Canadian company ships solid oil sands bitumen to China

Maritime Activity Reports, Inc.

September 26, 2019

© Igor Groshev / Adobe Stock

© Igor Groshev / Adobe Stock

A Canadian company has loaded a test cargo of solid bitumen onto a vessel destined for a refinery in China, the latest effort by the energy industry to avoid congested export pipelines and find new ways to export more oil sands crude.

Calgary, Alberta-based Melius Energy loaded 130 barrels of neat bitumen, similar in consistency to a hockey puck, onto a 20-foot shipping container in Edmonton, Alberta, and transported it by rail to the Port of Prince Rupert in northern British Columbia. The cargo is now on its way to a Chinese refinery.

A number of firms including CN Rail have been working on processes to solidify diluted oil sands crude so it can move more cheaply and efficiently by rail and ship. Solid bitumen is also considered less hazardous than liquid crude because it is not combustible and would float on water.

Canada's oil sands hold the world's third-largest crude reserves, but development has been slowed by a lack of new export pipelines. Environmental opposition and regulatory delays have held up new projects including the Canadian government-owned Trans Mountain expansion, resulting in declining capital investment and weak Canadian crude prices.

Yuri Butler, manager of logistics and supply chain at private company Melius, said he believed its cargo was the first-ever export of solid bitumen to China. He declined to name the buyer.

"The most exciting part is once you put it in a container, you can ship it anywhere in the world," Butler told Reuters. "It opens up new markets for Alberta."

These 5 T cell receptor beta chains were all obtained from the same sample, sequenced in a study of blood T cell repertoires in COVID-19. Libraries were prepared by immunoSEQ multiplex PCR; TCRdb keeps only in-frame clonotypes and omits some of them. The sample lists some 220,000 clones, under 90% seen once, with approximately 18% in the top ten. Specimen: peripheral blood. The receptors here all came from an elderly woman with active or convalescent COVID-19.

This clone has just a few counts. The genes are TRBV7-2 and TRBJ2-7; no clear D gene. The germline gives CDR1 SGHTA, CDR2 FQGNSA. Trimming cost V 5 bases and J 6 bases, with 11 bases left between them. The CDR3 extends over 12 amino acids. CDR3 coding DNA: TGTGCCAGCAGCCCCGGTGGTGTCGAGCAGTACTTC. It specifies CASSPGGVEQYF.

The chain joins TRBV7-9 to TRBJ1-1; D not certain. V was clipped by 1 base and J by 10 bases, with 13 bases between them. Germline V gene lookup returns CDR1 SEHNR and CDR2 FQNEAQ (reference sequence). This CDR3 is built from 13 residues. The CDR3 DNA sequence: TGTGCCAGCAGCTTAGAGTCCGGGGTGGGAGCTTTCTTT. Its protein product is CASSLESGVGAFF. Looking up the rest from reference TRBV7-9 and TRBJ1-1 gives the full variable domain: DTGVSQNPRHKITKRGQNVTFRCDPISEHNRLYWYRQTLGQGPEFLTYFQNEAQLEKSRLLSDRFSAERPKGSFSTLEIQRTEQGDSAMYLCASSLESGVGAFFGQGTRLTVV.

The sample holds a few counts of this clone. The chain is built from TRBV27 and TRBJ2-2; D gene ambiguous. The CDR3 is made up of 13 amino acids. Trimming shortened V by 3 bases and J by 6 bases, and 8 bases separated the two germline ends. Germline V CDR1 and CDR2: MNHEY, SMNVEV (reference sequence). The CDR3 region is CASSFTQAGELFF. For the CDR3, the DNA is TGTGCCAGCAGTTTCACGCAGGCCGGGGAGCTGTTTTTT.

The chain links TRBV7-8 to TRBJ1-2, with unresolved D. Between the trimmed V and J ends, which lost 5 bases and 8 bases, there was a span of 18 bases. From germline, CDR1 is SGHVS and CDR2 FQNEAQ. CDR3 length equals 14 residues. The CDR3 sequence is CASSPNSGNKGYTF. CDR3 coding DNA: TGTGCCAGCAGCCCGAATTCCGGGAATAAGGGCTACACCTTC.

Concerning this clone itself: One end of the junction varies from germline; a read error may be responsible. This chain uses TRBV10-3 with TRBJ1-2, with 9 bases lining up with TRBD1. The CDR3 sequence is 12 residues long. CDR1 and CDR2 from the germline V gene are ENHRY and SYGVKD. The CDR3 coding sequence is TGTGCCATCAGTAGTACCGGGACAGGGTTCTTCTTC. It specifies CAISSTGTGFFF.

Shipping neat bitumen in containers also sidesteps an oil tanker ban along British Columbia's northern coast that was introduced this year by Canadian Prime Minister Justin Trudeau's Liberal government.

Bitumen extracted from the oil sands has to be diluted with ultra-light hydrocarbons so it can flow through pipelines. The bitumen shipped by Melius is returned to its solid state through a patented process known as BitCrude, which uses an electrically powered diluent recovery unit.

The 200-barrel diluent recovery unit is modular, meaning it can be scaled up in size. Butler said the cost of shipping solid bitumen was competitive with transporting liquid crude via pipelines and tankers and that Melius was in talks with several oil sands producers about potential deals.

Alberta Energy Minister Sonya Savage celebrated Melius' first BitCrude shipment to international markets in a tweet on Wednesday.

"I've been following BitCrude for awhile and am pleased to see exports off the NW coast of B.C!" she wrote. 

(Reporting by Nia Williams; Editing by Peter Cooney)

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